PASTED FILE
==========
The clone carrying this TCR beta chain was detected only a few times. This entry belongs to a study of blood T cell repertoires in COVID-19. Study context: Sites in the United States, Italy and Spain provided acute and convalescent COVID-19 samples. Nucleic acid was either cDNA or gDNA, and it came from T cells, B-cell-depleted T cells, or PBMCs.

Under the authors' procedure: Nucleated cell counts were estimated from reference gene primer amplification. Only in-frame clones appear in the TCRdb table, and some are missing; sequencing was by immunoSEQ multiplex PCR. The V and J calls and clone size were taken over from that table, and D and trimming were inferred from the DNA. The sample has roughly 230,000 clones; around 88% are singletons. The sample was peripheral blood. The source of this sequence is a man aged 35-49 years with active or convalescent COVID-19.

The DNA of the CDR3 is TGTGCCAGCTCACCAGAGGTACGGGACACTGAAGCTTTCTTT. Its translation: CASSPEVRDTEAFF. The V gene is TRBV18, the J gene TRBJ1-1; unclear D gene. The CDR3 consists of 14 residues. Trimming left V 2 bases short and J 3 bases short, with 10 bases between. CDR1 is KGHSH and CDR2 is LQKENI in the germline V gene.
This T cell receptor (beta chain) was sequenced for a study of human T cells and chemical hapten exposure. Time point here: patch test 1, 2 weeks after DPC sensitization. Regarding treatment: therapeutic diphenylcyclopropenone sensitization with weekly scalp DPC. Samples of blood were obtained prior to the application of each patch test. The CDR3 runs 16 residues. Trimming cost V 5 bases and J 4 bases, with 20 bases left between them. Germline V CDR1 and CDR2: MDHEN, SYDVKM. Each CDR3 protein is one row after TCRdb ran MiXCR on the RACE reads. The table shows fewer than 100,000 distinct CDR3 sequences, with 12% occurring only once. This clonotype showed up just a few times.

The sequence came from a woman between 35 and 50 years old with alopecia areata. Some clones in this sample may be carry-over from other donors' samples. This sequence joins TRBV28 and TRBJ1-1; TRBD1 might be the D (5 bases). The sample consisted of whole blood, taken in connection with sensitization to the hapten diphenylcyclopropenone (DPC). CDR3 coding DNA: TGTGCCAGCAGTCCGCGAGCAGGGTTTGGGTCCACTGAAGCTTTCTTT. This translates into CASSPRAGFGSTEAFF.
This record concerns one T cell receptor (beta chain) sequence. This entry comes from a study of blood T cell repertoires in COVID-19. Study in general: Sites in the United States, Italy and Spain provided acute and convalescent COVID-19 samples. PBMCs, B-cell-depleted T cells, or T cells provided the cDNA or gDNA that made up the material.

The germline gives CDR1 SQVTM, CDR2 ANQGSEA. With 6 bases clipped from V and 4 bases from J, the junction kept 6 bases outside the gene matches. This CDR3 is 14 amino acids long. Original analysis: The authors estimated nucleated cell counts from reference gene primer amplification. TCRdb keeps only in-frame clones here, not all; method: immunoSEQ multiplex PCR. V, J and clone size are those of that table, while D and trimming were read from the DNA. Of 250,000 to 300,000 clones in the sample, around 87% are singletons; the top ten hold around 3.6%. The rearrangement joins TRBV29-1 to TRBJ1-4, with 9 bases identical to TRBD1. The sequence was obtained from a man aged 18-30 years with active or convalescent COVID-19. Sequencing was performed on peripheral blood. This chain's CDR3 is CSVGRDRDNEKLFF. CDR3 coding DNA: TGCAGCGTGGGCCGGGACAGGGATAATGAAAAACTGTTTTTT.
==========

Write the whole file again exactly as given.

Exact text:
The clone carrying this TCR beta chain was detected only a few times. This entry belongs to a study of blood T cell repertoires in COVID-19. Study context: Sites in the United States, Italy and Spain provided acute and convalescent COVID-19 samples. Nucleic acid was either cDNA or gDNA, and it came from T cells, B-cell-depleted T cells, or PBMCs.

Under the authors' procedure: Nucleated cell counts were estimated from reference gene primer amplification. Only in-frame clones appear in the TCRdb table, and some are missing; sequencing was by immunoSEQ multiplex PCR. The V and J calls and clone size were taken over from that table, and D and trimming were inferred from the DNA. The sample has roughly 230,000 clones; around 88% are singletons. The sample was peripheral blood. The source of this sequence is a man aged 35-49 years with active or convalescent COVID-19.

The DNA of the CDR3 is TGTGCCAGCTCACCAGAGGTACGGGACACTGAAGCTTTCTTT. Its translation: CASSPEVRDTEAFF. The V gene is TRBV18, the J gene TRBJ1-1; unclear D gene. The CDR3 consists of 14 residues. Trimming left V 2 bases short and J 3 bases short, with 10 bases between. CDR1 is KGHSH and CDR2 is LQKENI in the germline V gene.
This T cell receptor (beta chain) was sequenced for a study of human T cells and chemical hapten exposure. Time point here: patch test 1, 2 weeks after DPC sensitization. Regarding treatment: therapeutic diphenylcyclopropenone sensitization with weekly scalp DPC. Samples of blood were obtained prior to the application of each patch test. The CDR3 runs 16 residues. Trimming cost V 5 bases and J 4 bases, with 20 bases left between them. Germline V CDR1 and CDR2: MDHEN, SYDVKM. Each CDR3 protein is one row after TCRdb ran MiXCR on the RACE reads. The table shows fewer than 100,000 distinct CDR3 sequences, with 12% occurring only once. This clonotype showed up just a few times.

The sequence came from a woman between 35 and 50 years old with alopecia areata. Some clones in this sample may be carry-over from other donors' samples. This sequence joins TRBV28 and TRBJ1-1; TRBD1 might be the D (5 bases). The sample consisted of whole blood, taken in connection with sensitization to the hapten diphenylcyclopropenone (DPC). CDR3 coding DNA: TGTGCCAGCAGTCCGCGAGCAGGGTTTGGGTCCACTGAAGCTTTCTTT. This translates into CASSPRAGFGSTEAFF.
This record concerns one T cell receptor (beta chain) sequence. This entry comes from a study of blood T cell repertoires in COVID-19. Study in general: Sites in the United States, Italy and Spain provided acute and convalescent COVID-19 samples. PBMCs, B-cell-depleted T cells, or T cells provided the cDNA or gDNA that made up the material.

The germline gives CDR1 SQVTM, CDR2 ANQGSEA. With 6 bases clipped from V and 4 bases from J, the junction kept 6 bases outside the gene matches. This CDR3 is 14 amino acids long. Original analysis: The authors estimated nucleated cell counts from reference gene primer amplification. TCRdb keeps only in-frame clones here, not all; method: immunoSEQ multiplex PCR. V, J and clone size are those of that table, while D and trimming were read from the DNA. Of 250,000 to 300,000 clones in the sample, around 87% are singletons; the top ten hold around 3.6%. The rearrangement joins TRBV29-1 to TRBJ1-4, with 9 bases identical to TRBD1. The sequence was obtained from a man aged 18-30 years with active or convalescent COVID-19. Sequencing was performed on peripheral blood. This chain's CDR3 is CSVGRDRDNEKLFF. CDR3 coding DNA: TGCAGCGTGGGCCGGGACAGGGATAATGAAAAACTGTTTTTT.